Home theater projectors have stolen the thunder from big-screen televisions and for good reasons. Go above 65 inches and TVs get disproportionately heavier and pricier.
But, you can easily get a massive screen size of 100-150 inches with a home theater projector. The best part is that the massive screen won't break your back or your bank account.
When it comes to commercial cinematic-grade viewing experience, televisions cannot hold a candle to home projectors.
In fact, with a short throw projector, you won't even have to worry about space constraints when setting up your very own home cinema.
But, what exactly is a short throw projector? Actually, what's projector throw distance, and why and how does it matter?
What is projector throw distance?
Throw distance refers to the actual horizontal distance from the lens of the projector to the screen. This is the distance that is needed for the projection unit to project video images onto the screen in a way that fills up the entire screen space.
Because it involves both the distance between the projection unit and the screen as well as the width of the screen, it is expressed as a ratio.
So when checking the specifications of your projector, you will often see the term throw ratio with numbers listed next to it. For instance, you may find something that looks like this:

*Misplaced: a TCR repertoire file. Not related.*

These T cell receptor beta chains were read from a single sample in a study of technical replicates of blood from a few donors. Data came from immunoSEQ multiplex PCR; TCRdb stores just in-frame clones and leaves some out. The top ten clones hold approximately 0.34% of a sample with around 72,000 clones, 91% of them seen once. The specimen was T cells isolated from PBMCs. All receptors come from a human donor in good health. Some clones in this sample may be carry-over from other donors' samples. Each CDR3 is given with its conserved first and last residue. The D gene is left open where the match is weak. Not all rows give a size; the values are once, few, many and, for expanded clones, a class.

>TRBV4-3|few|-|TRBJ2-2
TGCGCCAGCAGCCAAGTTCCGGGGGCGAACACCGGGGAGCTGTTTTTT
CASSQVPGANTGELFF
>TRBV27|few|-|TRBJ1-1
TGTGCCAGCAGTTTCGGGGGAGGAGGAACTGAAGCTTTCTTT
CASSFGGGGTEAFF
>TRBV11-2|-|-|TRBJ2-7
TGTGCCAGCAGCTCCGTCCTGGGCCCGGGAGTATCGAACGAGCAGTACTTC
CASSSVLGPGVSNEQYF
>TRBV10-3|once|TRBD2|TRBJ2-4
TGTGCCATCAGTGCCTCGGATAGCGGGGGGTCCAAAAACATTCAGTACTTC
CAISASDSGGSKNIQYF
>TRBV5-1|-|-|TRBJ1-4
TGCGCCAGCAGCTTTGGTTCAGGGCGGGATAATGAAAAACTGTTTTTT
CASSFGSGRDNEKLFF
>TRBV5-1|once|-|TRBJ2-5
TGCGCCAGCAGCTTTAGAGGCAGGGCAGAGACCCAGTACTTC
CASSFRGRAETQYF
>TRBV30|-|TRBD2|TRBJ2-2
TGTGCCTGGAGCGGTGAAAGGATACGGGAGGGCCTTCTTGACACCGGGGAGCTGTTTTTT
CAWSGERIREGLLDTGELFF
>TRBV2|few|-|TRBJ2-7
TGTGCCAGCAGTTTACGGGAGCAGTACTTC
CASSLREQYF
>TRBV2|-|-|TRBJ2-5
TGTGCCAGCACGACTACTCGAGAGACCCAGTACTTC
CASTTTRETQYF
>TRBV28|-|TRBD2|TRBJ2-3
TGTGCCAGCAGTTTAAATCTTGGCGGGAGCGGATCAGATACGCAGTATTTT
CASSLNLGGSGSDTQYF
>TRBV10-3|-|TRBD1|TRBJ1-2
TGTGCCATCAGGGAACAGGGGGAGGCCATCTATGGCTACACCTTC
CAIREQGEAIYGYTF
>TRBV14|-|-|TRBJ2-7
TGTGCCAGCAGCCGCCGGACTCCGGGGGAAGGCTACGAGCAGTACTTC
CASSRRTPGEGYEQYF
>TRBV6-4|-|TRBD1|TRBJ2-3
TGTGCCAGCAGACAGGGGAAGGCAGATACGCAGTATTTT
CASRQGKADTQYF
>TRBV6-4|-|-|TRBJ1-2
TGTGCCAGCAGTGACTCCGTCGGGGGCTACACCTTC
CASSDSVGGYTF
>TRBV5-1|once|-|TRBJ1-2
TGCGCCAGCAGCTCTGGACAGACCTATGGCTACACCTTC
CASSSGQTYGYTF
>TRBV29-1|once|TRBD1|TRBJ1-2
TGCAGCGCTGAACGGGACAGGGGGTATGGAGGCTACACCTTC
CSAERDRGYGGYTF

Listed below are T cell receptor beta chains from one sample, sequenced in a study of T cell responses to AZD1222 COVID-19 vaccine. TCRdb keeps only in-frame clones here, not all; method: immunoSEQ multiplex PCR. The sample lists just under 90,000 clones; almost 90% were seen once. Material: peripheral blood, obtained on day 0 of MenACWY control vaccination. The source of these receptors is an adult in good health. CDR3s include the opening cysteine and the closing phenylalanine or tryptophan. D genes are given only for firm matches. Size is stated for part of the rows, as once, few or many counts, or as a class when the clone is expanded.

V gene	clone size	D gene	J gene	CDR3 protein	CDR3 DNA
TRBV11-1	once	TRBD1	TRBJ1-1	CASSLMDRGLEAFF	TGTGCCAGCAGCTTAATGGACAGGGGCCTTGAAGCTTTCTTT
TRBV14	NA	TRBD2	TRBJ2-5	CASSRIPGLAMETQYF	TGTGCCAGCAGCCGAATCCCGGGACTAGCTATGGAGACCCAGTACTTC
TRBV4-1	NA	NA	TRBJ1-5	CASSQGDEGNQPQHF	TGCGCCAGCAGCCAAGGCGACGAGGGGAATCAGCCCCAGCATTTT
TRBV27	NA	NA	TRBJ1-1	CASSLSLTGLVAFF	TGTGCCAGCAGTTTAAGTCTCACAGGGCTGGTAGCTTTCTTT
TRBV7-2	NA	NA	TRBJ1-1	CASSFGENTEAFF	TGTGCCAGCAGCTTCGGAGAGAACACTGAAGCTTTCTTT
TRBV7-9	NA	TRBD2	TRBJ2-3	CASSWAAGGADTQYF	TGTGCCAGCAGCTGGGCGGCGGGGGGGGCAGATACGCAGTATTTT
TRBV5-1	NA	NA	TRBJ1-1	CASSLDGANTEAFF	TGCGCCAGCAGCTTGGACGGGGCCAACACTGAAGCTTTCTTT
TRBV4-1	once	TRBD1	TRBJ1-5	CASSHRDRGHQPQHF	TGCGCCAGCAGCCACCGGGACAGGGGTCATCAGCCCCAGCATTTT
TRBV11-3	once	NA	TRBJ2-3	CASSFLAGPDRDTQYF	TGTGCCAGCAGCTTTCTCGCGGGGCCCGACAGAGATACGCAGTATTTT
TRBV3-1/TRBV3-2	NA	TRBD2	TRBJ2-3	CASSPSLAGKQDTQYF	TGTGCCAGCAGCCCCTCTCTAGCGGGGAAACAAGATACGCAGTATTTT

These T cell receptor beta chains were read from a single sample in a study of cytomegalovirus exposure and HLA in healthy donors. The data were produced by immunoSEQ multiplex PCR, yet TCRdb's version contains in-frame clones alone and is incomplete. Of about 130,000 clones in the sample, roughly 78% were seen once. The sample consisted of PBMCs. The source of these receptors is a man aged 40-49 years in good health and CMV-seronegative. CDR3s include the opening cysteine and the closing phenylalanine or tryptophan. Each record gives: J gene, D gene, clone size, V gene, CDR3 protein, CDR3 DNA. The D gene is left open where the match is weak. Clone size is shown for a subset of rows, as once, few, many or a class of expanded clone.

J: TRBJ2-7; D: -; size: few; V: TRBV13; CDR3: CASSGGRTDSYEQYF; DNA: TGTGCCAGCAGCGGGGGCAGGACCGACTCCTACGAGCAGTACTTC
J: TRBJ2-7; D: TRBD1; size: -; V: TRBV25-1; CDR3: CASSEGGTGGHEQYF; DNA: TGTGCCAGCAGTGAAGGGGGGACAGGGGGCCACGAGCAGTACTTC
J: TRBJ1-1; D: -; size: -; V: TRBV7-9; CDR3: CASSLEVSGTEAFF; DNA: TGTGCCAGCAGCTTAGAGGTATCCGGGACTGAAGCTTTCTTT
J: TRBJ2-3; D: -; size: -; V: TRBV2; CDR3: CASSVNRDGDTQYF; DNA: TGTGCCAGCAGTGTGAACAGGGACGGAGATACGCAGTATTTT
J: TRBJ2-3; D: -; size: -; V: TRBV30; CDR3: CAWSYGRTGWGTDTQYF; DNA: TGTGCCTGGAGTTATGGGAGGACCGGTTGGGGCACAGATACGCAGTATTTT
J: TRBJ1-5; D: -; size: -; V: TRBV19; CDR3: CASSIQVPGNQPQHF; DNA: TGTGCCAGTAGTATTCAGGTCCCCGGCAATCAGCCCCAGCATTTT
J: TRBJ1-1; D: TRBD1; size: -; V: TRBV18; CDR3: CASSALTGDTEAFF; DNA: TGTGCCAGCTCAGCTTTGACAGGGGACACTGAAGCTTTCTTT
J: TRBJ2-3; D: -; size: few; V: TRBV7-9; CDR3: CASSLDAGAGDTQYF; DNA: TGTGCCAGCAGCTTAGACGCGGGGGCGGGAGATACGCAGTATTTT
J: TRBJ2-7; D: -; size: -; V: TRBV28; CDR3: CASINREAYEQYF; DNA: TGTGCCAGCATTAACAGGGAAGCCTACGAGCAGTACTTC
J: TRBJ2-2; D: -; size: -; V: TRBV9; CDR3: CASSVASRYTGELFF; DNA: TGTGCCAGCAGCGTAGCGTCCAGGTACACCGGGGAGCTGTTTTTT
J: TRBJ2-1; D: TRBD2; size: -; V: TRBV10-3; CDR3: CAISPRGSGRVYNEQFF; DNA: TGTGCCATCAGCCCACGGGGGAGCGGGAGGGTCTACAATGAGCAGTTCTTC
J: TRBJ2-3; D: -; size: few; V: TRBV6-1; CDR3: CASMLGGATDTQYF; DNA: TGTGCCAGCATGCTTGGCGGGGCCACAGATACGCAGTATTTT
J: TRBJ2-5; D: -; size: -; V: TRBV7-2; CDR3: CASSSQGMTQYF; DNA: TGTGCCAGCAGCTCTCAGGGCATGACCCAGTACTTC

Exhibit A 2.0/ 2.0:1
For this throw ratio, it means that for every foot of image width, you would need 2 feet of projector distance between the projector and the screen.
If you're considering having a 100" screen (actual horizontal width and not a diagonal width), you would need to place your projector within approximately 16 feet from your projector screen.
Exhibit B 1.5/1.5:1
For a projector throw ratio of 1.5:1, you would need approximately 12 ft. of projector-to-screen distance for a 100" screen.
Using WEMAX Nova's throw ratio of 0.233:1, you would only need around 5.5 inches of projection distance for an 80-inch screen, 9.1 inches for a 100-inch screen, 13 inches for a 120-inch screen, and 19.3 inches for a 150-inch screen.
Why is WEMAX Nova's throw ratio so low? It's because, unlike the earlier examples, this WEMAX projector is an ultra short throw projector.
WEMAX Dice, WEMAX Go, and WEMAX Go Advanced
Now, the thing to understand here is that the throw distance influences more than just the placement of the projector.
Once you have figured out how much space you would need between the screen and projector lens, you will also need to understand how other factors such as the distance of the screen from the seating and the light fixtures would influence this equation, etc., which we will discuss further in this article.
Types of projectors according to throw distance
Depending on the throw distance alone, projectors can be placed into three categories:
1. Long throw projector
Typically, long throw projectors require the maximum distance between the projection unit and the screen with a throw ratio of more than 1.0. This means that you would need at least 8 to 10 feet of space to get a screen size of 100-120 in. with these projectors.